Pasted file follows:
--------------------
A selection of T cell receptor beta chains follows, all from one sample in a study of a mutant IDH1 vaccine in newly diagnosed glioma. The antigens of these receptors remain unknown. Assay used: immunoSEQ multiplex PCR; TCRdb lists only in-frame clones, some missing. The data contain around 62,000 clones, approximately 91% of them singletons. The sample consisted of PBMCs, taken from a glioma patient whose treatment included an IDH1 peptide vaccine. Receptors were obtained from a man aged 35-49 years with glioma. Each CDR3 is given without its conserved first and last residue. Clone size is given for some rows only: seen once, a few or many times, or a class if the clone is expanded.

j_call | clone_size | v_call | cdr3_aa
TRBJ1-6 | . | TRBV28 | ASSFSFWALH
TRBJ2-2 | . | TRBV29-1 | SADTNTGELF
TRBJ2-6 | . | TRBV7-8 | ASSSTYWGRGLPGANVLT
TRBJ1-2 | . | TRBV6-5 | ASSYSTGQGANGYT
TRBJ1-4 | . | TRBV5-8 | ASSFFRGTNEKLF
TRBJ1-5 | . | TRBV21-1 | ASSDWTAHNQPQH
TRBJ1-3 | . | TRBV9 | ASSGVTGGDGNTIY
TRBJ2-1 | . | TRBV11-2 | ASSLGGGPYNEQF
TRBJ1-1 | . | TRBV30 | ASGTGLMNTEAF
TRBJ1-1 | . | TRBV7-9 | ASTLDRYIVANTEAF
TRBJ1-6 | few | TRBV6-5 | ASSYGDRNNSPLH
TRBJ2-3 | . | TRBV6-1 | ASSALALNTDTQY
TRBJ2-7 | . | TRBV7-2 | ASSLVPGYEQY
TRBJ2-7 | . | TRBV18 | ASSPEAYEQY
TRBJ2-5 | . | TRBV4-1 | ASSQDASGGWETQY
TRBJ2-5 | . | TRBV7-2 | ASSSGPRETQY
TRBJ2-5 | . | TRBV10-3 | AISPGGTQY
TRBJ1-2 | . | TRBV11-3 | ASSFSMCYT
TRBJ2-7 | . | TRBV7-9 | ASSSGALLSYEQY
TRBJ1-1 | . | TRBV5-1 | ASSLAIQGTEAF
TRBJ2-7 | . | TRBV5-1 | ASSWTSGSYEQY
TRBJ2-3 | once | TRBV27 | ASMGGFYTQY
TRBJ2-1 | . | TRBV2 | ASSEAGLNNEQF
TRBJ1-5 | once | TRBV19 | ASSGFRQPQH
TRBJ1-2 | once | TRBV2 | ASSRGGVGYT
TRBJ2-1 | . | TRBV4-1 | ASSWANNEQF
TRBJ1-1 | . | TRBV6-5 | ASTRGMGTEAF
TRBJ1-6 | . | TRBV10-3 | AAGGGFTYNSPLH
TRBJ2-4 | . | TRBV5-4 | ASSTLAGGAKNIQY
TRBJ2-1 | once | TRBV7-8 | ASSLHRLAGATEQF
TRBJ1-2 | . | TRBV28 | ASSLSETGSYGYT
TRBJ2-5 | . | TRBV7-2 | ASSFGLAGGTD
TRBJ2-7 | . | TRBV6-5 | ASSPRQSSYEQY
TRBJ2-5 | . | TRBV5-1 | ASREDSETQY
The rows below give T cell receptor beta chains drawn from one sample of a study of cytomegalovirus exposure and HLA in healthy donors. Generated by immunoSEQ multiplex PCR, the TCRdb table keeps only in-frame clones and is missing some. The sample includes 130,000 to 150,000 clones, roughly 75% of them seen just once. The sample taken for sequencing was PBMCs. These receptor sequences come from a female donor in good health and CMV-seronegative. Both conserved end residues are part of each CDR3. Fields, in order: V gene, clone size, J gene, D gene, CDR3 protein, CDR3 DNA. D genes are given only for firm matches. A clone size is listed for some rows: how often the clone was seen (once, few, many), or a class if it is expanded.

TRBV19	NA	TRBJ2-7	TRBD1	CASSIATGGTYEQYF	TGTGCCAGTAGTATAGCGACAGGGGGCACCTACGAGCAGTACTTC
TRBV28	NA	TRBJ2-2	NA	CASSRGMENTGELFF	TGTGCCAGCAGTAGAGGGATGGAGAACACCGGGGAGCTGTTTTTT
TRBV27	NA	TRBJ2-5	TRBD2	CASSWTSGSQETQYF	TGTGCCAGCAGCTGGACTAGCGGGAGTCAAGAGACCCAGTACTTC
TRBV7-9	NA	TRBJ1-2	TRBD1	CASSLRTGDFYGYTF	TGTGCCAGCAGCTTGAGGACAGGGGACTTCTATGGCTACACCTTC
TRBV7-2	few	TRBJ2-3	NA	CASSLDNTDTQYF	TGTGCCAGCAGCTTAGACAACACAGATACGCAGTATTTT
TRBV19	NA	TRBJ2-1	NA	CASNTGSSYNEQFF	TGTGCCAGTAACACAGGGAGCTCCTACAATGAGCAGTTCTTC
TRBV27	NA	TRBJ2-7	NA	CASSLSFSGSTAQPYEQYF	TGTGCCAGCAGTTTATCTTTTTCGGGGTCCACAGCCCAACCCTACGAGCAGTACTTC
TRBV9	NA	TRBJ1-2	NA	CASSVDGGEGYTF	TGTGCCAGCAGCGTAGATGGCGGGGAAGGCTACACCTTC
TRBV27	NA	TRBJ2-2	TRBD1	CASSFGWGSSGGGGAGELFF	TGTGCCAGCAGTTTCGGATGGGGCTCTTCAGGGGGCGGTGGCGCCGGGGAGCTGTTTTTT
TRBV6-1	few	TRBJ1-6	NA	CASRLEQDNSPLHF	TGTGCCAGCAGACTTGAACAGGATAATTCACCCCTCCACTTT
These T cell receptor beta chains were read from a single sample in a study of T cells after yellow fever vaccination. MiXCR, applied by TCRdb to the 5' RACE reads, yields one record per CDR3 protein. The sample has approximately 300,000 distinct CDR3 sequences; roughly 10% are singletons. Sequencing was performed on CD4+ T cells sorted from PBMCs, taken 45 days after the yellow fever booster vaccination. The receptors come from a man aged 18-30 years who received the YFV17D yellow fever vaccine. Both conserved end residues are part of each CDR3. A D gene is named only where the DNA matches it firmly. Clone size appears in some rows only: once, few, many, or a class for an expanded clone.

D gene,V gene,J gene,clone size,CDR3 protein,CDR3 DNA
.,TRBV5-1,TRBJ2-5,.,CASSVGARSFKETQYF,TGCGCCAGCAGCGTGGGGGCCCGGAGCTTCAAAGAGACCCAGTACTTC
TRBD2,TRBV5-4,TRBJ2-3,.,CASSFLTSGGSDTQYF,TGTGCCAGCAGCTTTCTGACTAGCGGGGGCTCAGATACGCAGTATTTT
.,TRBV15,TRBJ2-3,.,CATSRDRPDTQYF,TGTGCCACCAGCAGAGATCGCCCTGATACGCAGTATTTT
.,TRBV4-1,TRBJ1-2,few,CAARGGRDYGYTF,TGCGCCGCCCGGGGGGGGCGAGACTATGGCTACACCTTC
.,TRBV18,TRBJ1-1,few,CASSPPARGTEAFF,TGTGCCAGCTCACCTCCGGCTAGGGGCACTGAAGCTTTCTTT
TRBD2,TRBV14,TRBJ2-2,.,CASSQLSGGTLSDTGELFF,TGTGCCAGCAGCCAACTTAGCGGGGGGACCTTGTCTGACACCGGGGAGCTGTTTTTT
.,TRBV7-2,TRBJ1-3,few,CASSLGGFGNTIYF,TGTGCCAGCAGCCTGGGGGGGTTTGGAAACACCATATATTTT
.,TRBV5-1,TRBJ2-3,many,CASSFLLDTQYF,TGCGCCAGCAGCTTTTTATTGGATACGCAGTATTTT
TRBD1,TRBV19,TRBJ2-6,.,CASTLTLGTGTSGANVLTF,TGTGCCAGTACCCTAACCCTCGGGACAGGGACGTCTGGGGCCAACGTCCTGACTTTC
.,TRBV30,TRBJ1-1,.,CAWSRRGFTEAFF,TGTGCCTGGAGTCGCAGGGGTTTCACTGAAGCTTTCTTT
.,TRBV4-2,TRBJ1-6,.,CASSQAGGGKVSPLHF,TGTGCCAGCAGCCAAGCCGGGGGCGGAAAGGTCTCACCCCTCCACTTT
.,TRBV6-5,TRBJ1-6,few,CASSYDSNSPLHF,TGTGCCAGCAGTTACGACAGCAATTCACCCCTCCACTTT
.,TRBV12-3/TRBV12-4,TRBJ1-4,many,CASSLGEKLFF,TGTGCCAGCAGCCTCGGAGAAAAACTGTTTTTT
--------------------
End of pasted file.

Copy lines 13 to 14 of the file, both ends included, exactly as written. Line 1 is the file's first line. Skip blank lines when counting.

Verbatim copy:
TRBJ1-6 | few | TRBV6-5 | ASSYGDRNNSPLH
TRBJ2-3 | . | TRBV6-1 | ASSALALNTDTQY